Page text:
Berry arrival is boost for Scharrig

[] — SCHARRIG Mining has been steadily built up by the controlling Scharrighuisen family since the early Seventies. While for much of the time growth was mainly organic as Scharrig grew into a major contract opencast coal miner, it’s now turning to acquisitions to fulfil its ambition of becoming Africa’s leading mining services company.

Over the past year, it’s made two major acquisitions. First came Geosearch, Africa’s largest mining exploration driller, whose 800-plus employees operate 60 rigs. Then it bought Benicon, another opencast contractor whose operations complement Scharrig’s and with a similar geographical footprint. But while Scharrig’s major clients were BHP Billiton and Eyesizwe Coal, Benicon’s is Anglo Coal. Scharrig thus now operates on behalf of South Africa’s two biggest coal miners.

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On top of that, Scharrig has appointed Robin Berry (44), formerly CEO operations at Anglo Coal, as an executive director and COO as from 1 January. Anglo Coal produces 60 million tons/year of coal and employs 8,000 people, so it’s significant that Berry has enough confidence to have moved to what is still a much smaller company. Scharrig pre-Benicon was probably mining under contract just under 20 million tons/year.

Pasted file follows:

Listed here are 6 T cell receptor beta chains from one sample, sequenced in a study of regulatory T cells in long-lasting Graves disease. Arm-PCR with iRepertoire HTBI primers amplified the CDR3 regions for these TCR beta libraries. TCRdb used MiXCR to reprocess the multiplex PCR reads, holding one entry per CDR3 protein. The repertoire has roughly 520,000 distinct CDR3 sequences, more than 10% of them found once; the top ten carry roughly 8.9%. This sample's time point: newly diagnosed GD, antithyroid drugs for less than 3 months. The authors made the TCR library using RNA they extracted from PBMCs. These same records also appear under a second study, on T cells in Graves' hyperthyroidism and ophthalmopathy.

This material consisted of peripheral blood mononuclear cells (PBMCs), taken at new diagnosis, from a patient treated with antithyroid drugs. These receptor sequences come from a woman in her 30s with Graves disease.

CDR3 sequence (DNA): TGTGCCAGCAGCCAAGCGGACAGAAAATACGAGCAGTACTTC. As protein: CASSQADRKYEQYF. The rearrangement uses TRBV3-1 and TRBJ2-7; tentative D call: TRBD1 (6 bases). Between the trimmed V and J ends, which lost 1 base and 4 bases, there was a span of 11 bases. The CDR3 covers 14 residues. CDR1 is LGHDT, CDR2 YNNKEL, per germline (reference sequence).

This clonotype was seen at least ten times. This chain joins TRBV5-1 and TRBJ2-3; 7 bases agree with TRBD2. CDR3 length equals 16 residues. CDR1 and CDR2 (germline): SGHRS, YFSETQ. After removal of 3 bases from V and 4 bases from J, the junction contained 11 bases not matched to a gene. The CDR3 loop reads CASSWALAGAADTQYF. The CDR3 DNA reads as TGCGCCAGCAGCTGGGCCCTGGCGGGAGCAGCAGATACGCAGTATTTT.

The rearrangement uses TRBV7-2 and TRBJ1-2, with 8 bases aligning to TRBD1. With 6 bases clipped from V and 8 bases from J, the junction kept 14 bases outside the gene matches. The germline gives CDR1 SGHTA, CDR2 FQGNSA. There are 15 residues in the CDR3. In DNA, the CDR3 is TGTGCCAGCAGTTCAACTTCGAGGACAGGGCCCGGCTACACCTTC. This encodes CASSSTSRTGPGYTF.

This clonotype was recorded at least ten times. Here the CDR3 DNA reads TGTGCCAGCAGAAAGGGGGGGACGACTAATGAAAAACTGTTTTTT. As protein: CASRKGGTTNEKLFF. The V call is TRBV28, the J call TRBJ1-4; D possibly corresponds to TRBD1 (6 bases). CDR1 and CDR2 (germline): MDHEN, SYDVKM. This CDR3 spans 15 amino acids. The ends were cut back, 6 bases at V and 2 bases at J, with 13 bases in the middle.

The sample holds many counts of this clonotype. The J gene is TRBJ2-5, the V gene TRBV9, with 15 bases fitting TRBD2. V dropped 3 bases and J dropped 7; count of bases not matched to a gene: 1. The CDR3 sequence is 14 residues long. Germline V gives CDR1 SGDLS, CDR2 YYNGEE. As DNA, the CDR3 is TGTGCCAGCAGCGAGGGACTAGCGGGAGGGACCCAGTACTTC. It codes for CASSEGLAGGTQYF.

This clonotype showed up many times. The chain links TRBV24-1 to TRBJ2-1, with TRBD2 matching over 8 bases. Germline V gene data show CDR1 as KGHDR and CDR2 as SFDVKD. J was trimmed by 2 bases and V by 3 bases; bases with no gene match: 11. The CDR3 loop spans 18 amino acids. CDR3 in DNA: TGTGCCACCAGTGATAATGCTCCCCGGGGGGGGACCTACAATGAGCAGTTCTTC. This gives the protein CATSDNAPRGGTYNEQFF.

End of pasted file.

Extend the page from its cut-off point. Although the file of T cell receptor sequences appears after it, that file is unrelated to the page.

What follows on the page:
Berry’s confidence is obviously shared by Sam Jonah, the internationally respected Ghanaian businessman who, through his Sankofa Trust, bought 15 million shares at 525c last year. That takes his trust’s stake to 25% with a view to assuming the chair – as he since has. With Scharrig now at 1,090c/share, that deal has already paid off handsomely.

Despite a severe setback and consequent big loss in financial year 1999, which saw the share tumble to a low of 11c in 2000, between 1996 and 2006 turnover increased from R221m to R616m, attributable earnings from R14m to R89m, headline earnings per share from 10.0c to 69.3c and dividends from 4c to 12c. In the six months to September 2006, headline earnings per share (HEPS) rose from 31.0c to 43.5c and the interim dividend from 5c to 7c.

On the past 12 months, that gives HEPS of 81.8c and dividends of 14c. Even assuming similar growth in the second half, that puts the share on a demanding rating. But it’s been a superb long-term holding and there’s every reason to expect that it will remain so.